Will You Tell Me More?
A couple weeks ago I posted a piece titled, “Read More Fiction.” One of the nice things that happened in response was that a number of you sent titles of your recent favorites (see the list after the conclusion of this piece).
One of those, suggested by Richard Kaufmann, former “Books Editor” at the Christian Century, is a novel titled The Dive From Clausen’s Pier by Ann Packer. We’re so awash in superlatives these days that it’s hard to use them without sounding silly or empty. So I’ll say this, it’s a really superlative contemporary novel (published 2002). Very powerful. Very real. And with a hovering grace.
But this is not a review. Rather I want to quote from one brief scene where the main character, Carrie (23) is with her ex-boyfriend, fiancé, Mike. As a result of a diving accident a year ago, Mike is now a quadriplegic. A mutual friend had confided to Carrie that Mike had spoken of suicide. One final note, Carrie has been gone for six months, really she ran away because she had to. But she left all sorts of folks, including Mike, in the lurch. Now she’s come back. That’s enough to step into this scene:
Speaking of another patient who will never breathe without a ventilator, Mike blurted,
“‘He’s a head on a pillow, if that were me I’d rather be dead.’ (The story continues,)
“I braked and turn to face him. ‘Mike.’
“‘I would.’ He looked at me defiantly, and my first impulse was to look away, to brush it off, to bury it. You’d didn’t say that. But he had.
“‘Will you –‘ I hesitated. ‘Will you tell me more?’ Immediately I felt my face fill with heat . . . What would Mike say? How would I react? I was nervous but forced myself to wait, to not fill the silence with words, and after a while he sighed and began to speak.”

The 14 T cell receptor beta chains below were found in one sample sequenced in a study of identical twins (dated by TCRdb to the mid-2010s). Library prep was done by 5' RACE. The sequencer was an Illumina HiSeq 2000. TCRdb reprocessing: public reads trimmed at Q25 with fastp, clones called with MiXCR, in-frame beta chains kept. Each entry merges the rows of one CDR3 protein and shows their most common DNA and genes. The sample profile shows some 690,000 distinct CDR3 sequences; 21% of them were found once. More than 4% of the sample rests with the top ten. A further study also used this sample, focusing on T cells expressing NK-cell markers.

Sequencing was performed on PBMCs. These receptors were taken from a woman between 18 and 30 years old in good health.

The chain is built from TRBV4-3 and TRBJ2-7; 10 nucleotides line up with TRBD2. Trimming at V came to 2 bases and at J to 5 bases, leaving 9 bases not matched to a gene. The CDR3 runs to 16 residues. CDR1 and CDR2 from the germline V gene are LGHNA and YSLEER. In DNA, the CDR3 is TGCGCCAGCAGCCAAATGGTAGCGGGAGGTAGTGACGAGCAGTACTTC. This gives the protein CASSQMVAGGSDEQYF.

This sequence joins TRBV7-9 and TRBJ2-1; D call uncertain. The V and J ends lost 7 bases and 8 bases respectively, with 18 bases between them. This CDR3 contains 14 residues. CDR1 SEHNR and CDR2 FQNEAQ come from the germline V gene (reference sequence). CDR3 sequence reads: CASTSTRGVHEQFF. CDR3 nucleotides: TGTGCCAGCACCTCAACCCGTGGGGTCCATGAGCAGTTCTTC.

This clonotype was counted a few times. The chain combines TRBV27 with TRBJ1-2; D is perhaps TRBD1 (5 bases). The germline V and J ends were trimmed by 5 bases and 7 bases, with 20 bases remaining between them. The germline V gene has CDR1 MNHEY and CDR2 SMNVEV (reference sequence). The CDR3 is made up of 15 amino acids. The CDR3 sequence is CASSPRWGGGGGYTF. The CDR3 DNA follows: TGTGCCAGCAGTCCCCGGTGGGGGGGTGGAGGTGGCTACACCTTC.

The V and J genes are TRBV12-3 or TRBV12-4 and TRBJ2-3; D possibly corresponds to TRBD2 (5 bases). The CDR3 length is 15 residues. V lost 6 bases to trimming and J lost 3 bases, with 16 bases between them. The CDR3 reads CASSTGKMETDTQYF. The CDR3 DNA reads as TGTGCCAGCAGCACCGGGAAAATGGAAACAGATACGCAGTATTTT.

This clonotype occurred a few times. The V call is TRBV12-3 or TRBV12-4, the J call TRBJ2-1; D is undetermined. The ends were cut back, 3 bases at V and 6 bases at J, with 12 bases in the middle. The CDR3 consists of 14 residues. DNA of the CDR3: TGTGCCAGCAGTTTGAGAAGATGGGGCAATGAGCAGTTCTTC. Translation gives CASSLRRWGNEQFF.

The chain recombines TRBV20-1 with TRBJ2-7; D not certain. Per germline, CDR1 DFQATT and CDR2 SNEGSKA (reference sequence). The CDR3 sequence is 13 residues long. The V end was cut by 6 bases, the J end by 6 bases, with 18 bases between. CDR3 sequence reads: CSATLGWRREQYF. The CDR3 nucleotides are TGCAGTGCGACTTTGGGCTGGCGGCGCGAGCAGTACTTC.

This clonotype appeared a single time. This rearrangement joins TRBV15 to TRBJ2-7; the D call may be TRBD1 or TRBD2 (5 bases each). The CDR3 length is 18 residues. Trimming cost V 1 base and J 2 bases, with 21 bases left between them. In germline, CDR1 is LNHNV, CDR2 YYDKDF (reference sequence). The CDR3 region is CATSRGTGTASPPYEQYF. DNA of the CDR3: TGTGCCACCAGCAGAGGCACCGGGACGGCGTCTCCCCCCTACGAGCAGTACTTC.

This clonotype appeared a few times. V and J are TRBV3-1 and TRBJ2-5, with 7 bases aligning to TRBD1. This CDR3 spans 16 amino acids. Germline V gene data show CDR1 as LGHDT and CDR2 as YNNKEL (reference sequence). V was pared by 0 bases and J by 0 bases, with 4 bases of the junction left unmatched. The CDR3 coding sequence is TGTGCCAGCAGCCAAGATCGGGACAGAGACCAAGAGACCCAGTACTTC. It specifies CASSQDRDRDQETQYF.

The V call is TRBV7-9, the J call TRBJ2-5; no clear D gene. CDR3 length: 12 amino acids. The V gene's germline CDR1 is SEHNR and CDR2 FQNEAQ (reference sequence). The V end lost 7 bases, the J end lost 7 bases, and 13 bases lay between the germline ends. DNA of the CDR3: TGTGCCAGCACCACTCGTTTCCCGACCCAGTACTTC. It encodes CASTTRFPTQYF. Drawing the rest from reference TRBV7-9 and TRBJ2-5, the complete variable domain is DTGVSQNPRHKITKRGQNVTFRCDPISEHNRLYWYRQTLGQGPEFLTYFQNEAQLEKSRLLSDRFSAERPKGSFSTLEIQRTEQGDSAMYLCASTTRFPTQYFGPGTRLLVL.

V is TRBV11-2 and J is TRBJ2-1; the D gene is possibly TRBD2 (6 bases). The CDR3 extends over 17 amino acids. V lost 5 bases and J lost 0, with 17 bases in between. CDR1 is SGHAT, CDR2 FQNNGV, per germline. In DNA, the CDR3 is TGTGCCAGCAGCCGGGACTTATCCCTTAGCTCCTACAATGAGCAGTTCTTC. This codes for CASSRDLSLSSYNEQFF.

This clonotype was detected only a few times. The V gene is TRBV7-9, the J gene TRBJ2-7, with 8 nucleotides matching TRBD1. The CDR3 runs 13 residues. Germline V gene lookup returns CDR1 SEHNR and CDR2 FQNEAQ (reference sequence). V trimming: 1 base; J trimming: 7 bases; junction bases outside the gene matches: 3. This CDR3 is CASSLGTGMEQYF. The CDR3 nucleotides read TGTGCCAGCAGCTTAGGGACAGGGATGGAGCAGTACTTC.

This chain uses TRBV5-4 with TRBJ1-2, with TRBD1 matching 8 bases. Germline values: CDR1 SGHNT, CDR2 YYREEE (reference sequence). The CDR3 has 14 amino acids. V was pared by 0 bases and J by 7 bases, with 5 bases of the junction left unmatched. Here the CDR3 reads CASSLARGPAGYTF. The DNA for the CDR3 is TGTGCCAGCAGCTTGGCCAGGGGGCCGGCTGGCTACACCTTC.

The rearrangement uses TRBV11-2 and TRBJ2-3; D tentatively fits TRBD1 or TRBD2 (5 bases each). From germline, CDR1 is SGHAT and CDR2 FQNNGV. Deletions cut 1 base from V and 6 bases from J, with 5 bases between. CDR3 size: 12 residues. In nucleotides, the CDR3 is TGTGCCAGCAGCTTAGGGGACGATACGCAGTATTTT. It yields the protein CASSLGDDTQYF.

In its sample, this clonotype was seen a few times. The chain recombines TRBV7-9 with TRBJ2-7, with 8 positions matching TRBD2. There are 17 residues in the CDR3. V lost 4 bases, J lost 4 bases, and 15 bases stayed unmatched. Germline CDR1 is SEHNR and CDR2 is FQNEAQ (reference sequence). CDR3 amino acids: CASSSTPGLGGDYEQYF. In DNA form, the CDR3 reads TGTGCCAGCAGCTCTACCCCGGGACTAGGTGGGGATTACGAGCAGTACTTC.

A small moment of revelation in a book that is full of them.
I was apprehensive that Carrie’s response to Mike would be on the order of, “Promise me, you’ll never do that!” Might have been my move in some comparable situations. Fear leading to an effort to control another (whom we cannot control).
But the question she asks, “Will you tell me more?” . . .
It’s not about her (“Promise me”), it’s about Mike. “Will you tell me more?”
Part of the overall plot is the painful dive that Carrie herself takes, though it is a metaphorical one, in her case. She dives into the depths of sorting out who she is and differentiating herself from her boyfriend of all high-school and college, Mike, and the life was their’s in Madison, Wisconsin. In this exchange, she demonstrates that she has found this hard-won capacity for knowing where she stops and where another person start (aka “boundaries”). And yet, ironically that very distance results in an act of far greater compassion — “Will you tell me more?” — than an anxious “Promise me . . .”
Then Carrie has to wait, “to not fill the silence with words.” (A little bit of a tangent, but so often worship leaders fill a silence — that needs to be reverently kept or held — with words, silly prattle.)
I share this powerful vignette partly as a small sample of the book, but more for the revelation about relationships and courage and what happens when we face topics and situations in which fear threatens to overwhelm us.
A model here for pastoral counseling, for friendship, for being a parent, for marriage. “Will you tell me more?”
p.s. other fiction recommended by readers as follows: “Nightingale” by Kristin Hannah, “Quichotte,” by Salman Rusdie, “American Dirt,” “Olive Again” or anything by Elizabeth Strout, and “Dear Edward” by Ann Napolitano.